If you’ve ever searched around on YouTube for walkthroughs, tutorials, or video reviews of popular software or Linux distributions, you may find them to be pretty useful.
Such videos are much better than a written guide or review because you can see how something works or where you can find it. You can also hear the person who made the video talk about what he or she is doing, along with any other notes. A video, therefore, is much more effective.
Let’s see how we can construct them ourselves.
How Do You Make Them?
That’s great, but how do they make those videos in the first place? What do you do if you want to make a video yourself? You’ve may have seen some people use their video camera to point to the monitor, but those look very unprofessional when compared to others that show only what the monitor shows, without the monitor acting as a border around the video. Those people use screencasting software.
What Does A Screencasting Software Do?
Screencasting software works much like the PrtSc button on your keyboard, as known as “Print Screen”. In Windows, this button copies the entire screen onto your clipboard which you can simply paste into Paint or any other image editing software. In Linux, the button copies the entire screen and then opens a window to ask you if you want to copy it to the clipboard or save it as a file.
However, screencasting software captures the screen and makes a video out of it instead of an image, and also lets you capture the sound that would usually be coming out of your speakers or whatever is picked up by any attached microphones.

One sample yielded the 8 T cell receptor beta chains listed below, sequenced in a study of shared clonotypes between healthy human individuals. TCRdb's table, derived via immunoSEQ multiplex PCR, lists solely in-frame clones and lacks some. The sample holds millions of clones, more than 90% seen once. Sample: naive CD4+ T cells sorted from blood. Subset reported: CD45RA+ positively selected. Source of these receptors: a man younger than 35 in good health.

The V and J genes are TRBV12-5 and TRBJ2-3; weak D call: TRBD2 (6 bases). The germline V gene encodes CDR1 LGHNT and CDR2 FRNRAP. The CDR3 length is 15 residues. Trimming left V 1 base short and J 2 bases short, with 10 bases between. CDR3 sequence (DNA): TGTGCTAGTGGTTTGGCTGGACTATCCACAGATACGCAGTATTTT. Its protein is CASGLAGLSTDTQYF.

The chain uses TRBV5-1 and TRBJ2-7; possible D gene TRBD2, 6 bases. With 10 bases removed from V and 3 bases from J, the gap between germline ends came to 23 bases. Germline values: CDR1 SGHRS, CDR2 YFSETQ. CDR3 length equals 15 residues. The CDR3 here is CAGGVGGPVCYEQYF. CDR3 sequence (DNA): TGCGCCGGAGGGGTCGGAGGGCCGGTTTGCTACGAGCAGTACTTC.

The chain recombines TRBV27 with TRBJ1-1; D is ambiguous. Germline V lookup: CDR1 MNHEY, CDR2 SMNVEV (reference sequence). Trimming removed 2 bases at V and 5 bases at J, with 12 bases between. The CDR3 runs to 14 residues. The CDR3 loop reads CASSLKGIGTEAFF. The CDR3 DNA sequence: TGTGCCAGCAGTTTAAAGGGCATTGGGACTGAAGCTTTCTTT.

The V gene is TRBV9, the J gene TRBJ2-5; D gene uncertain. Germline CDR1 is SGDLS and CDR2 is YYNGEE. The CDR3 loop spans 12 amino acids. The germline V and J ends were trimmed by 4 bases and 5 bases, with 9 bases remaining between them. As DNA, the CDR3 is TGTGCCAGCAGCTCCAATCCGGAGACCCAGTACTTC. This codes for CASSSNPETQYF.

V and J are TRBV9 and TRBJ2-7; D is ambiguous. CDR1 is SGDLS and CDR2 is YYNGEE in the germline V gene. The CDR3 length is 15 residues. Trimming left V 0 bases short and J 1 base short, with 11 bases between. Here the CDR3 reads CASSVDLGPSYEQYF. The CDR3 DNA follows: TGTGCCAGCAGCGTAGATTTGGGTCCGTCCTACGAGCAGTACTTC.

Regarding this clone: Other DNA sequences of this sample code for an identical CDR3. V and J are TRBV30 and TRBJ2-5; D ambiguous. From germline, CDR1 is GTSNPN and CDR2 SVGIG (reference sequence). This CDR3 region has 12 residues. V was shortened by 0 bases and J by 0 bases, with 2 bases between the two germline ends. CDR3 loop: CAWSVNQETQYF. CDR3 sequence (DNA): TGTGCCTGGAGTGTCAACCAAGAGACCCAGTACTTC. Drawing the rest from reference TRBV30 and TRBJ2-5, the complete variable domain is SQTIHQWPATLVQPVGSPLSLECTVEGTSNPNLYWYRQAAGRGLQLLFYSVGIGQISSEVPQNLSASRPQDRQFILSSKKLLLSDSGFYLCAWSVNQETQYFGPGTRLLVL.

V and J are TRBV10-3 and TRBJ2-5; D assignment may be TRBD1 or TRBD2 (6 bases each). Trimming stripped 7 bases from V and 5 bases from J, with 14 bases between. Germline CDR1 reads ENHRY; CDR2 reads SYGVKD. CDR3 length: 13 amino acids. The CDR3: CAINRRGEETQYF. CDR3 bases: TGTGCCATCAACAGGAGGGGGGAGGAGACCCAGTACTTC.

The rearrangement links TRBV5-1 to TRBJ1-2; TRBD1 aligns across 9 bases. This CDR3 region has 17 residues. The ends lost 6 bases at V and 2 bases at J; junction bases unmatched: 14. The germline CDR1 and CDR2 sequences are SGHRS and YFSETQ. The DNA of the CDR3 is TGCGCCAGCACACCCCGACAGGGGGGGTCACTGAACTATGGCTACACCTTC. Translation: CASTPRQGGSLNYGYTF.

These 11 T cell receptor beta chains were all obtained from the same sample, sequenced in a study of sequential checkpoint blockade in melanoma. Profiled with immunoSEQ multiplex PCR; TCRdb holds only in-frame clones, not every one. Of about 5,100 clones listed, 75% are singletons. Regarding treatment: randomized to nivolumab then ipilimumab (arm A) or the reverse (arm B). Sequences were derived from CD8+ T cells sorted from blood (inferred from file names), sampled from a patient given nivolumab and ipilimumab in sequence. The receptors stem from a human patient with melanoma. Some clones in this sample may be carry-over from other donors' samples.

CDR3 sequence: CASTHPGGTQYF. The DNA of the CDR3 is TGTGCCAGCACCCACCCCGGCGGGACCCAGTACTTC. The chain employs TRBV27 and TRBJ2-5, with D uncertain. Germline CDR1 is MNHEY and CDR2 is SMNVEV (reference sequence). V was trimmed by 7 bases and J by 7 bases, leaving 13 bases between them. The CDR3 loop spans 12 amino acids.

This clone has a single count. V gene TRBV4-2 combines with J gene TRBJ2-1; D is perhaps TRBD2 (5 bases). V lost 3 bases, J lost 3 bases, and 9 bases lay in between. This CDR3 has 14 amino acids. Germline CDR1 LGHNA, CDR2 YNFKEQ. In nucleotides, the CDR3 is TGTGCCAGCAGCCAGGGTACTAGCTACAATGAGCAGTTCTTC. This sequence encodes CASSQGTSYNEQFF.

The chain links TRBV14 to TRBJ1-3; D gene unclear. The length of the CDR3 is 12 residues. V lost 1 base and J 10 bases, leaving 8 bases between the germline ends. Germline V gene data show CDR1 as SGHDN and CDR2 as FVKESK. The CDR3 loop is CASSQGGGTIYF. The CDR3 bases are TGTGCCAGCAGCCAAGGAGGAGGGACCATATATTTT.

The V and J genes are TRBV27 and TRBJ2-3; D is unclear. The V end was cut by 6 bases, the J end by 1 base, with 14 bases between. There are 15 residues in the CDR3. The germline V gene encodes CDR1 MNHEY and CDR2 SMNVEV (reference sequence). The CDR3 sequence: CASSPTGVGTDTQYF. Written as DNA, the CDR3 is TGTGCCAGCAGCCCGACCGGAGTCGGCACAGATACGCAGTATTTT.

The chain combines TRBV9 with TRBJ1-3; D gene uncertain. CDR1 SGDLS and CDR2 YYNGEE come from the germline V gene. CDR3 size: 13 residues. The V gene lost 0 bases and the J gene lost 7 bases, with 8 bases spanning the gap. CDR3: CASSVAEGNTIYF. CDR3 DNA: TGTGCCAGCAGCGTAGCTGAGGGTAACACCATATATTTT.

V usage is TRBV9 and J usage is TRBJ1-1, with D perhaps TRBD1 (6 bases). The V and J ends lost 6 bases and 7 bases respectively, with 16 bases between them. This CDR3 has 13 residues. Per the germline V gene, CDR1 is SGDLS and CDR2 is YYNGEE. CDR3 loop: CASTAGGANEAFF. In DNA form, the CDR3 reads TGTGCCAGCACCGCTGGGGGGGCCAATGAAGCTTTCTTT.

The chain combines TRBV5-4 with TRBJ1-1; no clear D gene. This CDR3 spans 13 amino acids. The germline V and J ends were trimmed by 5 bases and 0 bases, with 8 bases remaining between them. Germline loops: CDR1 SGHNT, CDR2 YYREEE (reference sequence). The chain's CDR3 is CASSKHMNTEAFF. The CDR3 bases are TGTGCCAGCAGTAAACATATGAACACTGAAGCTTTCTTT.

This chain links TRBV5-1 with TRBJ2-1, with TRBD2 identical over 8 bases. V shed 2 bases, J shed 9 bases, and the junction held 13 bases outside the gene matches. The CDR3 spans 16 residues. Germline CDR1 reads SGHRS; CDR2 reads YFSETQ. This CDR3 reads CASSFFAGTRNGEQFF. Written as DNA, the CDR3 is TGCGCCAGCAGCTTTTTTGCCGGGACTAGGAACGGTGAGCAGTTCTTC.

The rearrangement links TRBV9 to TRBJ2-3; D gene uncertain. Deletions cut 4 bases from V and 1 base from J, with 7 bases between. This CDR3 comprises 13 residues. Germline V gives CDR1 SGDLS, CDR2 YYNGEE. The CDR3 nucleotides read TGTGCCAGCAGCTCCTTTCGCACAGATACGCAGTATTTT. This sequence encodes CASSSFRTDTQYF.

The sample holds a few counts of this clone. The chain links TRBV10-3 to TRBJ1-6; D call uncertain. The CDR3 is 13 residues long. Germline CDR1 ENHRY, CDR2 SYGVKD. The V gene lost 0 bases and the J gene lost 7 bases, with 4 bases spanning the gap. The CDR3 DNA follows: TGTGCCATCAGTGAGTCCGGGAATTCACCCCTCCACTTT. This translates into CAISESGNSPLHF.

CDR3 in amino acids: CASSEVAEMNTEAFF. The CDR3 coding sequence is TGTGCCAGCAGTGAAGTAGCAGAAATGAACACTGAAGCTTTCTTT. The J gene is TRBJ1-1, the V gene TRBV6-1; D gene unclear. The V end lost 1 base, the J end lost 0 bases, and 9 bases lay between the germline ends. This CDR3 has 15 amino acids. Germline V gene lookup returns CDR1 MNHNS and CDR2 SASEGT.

Kazam Screencaster is an easily available free screencasting tool that you can use on Linux to make such videos. There are a couple of other tools out in the wild that you can use, but Kazam seems to be one of the easiest to work with. It seems that Kazam is only officially available for Ubuntu as there are PPAs for it, which is a shame, but I’m sure that someone can take the source code and compile it themselves on other distributions.
To install it, you’ll need to run this command in the terminal if you use Ubuntu 11.10:
sudo add-apt-repository ppa:bigwhale/kazam-oneric && sudo apt-get update && sudo apt-get upgrade && sudo apt-get install kazam
If you use a previous version of Ubuntu, run:
sudo add-apt-repository ppa:and471-kazam-daily-builds && sudo apt-get update && sudo apt-get upgrade && sudo apt-get install kazam
If it asks you if you want to continue at certain steps, make sure to hit “y” or enter for each request, depending on which button it asks you to hit. Wait for that to complete, and then you can launch Kazam by searching for it in Unity, Gnome Shell, or menus, depending on what desktop environment you’re using.
From here on, Kazam should be easy to use.
You can immediately start recording a video, with or without sound.
After pressing start, Kazam will do a countdown until the recording starts, and you can stop recording by clicking on its icon in the tray at the top right of your screen.
Once you finish, you can save or edit with the Kazam software for quality and where to export to, including YouTube. That’s all there really is!
Kazam is ridiculously easy for such a fine screencasting tool. For those who don’t need a whole lot of settings and let the dedicated video editor do the editing, Kazam is a great way to make those screencasts.
What’s your favorite screencasting tool? For Windows and Linux? Let us know in the comments!